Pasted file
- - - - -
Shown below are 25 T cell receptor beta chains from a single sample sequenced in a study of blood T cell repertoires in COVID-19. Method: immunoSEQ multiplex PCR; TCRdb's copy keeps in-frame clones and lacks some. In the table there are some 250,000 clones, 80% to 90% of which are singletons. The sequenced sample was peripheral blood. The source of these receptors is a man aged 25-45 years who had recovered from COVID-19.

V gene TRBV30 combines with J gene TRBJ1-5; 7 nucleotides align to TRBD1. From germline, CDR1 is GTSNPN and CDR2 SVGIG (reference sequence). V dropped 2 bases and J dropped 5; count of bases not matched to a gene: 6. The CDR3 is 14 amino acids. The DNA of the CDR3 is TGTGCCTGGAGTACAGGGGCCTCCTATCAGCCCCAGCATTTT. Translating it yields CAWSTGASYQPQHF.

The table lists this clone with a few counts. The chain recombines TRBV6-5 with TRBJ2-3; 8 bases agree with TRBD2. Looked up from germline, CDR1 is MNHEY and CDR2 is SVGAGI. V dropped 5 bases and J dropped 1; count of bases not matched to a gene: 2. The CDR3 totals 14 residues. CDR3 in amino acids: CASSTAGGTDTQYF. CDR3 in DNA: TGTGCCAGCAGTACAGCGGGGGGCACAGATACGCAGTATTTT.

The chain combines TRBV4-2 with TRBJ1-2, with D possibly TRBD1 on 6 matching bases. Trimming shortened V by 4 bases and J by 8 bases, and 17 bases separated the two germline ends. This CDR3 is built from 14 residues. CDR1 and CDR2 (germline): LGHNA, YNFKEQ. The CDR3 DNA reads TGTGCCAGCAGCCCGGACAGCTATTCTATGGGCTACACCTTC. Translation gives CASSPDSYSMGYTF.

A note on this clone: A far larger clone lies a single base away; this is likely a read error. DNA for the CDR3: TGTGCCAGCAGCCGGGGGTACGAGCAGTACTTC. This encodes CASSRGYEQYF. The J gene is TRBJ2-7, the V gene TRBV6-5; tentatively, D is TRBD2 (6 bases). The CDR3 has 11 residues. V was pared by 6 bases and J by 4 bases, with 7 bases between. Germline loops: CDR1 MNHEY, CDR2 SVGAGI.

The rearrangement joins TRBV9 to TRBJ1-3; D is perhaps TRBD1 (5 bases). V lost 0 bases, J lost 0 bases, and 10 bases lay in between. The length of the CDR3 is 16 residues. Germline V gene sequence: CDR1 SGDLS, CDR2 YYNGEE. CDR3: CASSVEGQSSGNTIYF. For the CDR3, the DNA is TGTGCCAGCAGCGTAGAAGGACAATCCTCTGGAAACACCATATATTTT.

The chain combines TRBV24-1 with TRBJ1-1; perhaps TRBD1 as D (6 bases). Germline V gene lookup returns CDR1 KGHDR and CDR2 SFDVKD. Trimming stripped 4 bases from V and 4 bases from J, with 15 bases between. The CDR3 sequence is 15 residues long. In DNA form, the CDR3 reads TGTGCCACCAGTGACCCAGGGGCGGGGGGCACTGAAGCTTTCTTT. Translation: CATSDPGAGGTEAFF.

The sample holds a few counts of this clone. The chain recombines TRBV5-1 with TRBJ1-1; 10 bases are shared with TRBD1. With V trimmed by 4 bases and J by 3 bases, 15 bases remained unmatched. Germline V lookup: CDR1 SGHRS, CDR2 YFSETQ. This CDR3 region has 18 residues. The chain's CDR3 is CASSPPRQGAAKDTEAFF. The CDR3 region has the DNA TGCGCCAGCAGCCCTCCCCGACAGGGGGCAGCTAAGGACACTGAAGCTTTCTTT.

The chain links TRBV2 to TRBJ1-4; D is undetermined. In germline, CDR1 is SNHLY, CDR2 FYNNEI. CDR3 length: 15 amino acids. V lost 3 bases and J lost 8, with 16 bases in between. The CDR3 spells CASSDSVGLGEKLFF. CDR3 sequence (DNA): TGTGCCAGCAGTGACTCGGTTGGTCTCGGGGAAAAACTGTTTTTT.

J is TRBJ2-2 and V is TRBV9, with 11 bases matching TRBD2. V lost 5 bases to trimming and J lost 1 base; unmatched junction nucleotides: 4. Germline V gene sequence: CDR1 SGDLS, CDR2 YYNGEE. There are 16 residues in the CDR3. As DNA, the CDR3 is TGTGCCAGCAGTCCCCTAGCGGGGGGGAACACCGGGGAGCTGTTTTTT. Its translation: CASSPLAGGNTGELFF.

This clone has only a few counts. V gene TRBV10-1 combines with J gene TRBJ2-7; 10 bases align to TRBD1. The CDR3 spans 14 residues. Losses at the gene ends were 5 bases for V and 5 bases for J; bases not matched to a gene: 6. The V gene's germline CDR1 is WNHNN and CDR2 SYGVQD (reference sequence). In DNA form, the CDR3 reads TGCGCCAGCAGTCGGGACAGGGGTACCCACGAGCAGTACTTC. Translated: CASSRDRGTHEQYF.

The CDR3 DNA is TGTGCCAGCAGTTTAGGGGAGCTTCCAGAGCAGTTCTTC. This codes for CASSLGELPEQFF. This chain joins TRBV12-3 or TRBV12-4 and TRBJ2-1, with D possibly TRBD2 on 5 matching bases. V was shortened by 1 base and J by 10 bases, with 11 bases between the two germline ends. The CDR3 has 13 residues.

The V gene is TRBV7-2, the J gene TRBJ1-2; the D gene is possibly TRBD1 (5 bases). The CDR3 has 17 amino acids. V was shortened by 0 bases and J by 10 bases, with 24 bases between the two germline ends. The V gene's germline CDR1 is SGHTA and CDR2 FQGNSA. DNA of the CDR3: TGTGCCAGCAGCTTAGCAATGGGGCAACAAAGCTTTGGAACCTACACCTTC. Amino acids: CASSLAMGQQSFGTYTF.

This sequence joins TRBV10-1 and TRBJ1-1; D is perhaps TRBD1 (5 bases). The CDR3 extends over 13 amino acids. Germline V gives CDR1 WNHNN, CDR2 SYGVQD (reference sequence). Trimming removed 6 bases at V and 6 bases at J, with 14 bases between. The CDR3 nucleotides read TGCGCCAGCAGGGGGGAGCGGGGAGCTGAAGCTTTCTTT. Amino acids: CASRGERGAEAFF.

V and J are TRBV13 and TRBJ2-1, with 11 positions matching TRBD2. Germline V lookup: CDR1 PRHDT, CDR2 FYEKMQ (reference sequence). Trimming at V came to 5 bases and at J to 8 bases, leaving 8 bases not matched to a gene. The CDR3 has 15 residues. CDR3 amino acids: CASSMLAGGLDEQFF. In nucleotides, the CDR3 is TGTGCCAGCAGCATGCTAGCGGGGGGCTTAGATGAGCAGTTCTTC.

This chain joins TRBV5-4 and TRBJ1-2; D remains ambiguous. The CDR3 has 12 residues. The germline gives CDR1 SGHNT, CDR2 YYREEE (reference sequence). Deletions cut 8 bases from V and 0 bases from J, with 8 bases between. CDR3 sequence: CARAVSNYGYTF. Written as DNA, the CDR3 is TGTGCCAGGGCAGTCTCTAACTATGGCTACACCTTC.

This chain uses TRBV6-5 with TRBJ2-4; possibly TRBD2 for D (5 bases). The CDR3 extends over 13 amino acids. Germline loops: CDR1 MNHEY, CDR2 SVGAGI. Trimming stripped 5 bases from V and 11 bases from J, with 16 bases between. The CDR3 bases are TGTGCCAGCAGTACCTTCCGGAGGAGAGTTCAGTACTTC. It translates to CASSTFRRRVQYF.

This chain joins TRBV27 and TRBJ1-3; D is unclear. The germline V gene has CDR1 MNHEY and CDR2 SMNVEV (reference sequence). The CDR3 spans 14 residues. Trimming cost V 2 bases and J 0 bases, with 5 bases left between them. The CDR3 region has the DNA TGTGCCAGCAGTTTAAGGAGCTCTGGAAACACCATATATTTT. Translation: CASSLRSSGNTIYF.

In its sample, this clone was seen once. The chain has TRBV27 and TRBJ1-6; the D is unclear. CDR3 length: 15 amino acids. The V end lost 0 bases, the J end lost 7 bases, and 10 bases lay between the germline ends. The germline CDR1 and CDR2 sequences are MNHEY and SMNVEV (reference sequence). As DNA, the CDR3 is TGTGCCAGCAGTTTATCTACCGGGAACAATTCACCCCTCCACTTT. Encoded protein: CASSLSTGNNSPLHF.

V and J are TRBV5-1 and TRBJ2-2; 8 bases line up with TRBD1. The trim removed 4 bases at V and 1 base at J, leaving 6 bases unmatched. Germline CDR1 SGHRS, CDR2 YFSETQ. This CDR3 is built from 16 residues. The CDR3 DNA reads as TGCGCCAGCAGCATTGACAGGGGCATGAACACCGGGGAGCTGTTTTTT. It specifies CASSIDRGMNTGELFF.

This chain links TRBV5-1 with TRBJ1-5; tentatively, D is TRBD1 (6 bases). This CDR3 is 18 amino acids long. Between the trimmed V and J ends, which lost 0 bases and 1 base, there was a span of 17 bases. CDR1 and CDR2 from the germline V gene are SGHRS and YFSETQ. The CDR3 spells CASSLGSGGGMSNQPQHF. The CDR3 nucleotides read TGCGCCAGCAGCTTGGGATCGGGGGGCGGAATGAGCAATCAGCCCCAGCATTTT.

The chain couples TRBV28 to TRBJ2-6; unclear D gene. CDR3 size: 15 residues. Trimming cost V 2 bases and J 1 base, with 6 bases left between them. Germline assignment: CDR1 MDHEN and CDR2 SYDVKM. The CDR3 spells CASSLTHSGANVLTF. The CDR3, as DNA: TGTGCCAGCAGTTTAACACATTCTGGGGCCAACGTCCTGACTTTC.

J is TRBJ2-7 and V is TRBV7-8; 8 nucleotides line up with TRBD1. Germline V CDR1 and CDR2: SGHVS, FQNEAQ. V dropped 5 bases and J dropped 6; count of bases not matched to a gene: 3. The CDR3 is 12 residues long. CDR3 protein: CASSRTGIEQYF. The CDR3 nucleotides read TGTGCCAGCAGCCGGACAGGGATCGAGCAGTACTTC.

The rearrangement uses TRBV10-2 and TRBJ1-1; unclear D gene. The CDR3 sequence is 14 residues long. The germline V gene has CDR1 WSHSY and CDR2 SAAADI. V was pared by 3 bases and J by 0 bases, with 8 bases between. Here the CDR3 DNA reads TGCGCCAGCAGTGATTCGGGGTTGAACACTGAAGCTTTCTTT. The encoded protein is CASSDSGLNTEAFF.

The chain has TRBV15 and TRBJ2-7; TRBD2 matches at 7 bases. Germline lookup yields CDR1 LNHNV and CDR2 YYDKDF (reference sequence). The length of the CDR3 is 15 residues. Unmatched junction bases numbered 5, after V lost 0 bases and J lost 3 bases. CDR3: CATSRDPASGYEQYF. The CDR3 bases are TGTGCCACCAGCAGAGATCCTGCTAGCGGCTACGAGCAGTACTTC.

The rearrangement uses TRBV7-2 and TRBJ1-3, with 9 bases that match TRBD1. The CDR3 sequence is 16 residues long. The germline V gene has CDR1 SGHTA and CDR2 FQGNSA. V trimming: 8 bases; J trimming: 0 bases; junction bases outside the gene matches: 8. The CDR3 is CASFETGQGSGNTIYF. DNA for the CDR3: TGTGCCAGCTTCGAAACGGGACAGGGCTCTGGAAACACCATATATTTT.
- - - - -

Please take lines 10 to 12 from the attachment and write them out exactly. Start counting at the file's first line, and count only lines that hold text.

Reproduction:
J is TRBJ2-2 and V is TRBV9, with 11 bases matching TRBD2. V lost 5 bases to trimming and J lost 1 base; unmatched junction nucleotides: 4. Germline V gene sequence: CDR1 SGDLS, CDR2 YYNGEE. There are 16 residues in the CDR3. As DNA, the CDR3 is TGTGCCAGCAGTCCCCTAGCGGGGGGGAACACCGGGGAGCTGTTTTTT. Its translation: CASSPLAGGNTGELFF.

This clone has only a few counts. V gene TRBV10-1 combines with J gene TRBJ2-7; 10 bases align to TRBD1. The CDR3 spans 14 residues. Losses at the gene ends were 5 bases for V and 5 bases for J; bases not matched to a gene: 6. The V gene's germline CDR1 is WNHNN and CDR2 SYGVQD (reference sequence). In DNA form, the CDR3 reads TGCGCCAGCAGTCGGGACAGGGGTACCCACGAGCAGTACTTC. Translated: CASSRDRGTHEQYF.

The CDR3 DNA is TGTGCCAGCAGTTTAGGGGAGCTTCCAGAGCAGTTCTTC. This codes for CASSLGELPEQFF. This chain joins TRBV12-3 or TRBV12-4 and TRBJ2-1, with D possibly TRBD2 on 5 matching bases. V was shortened by 1 base and J by 10 bases, with 11 bases between the two germline ends. The CDR3 has 13 residues.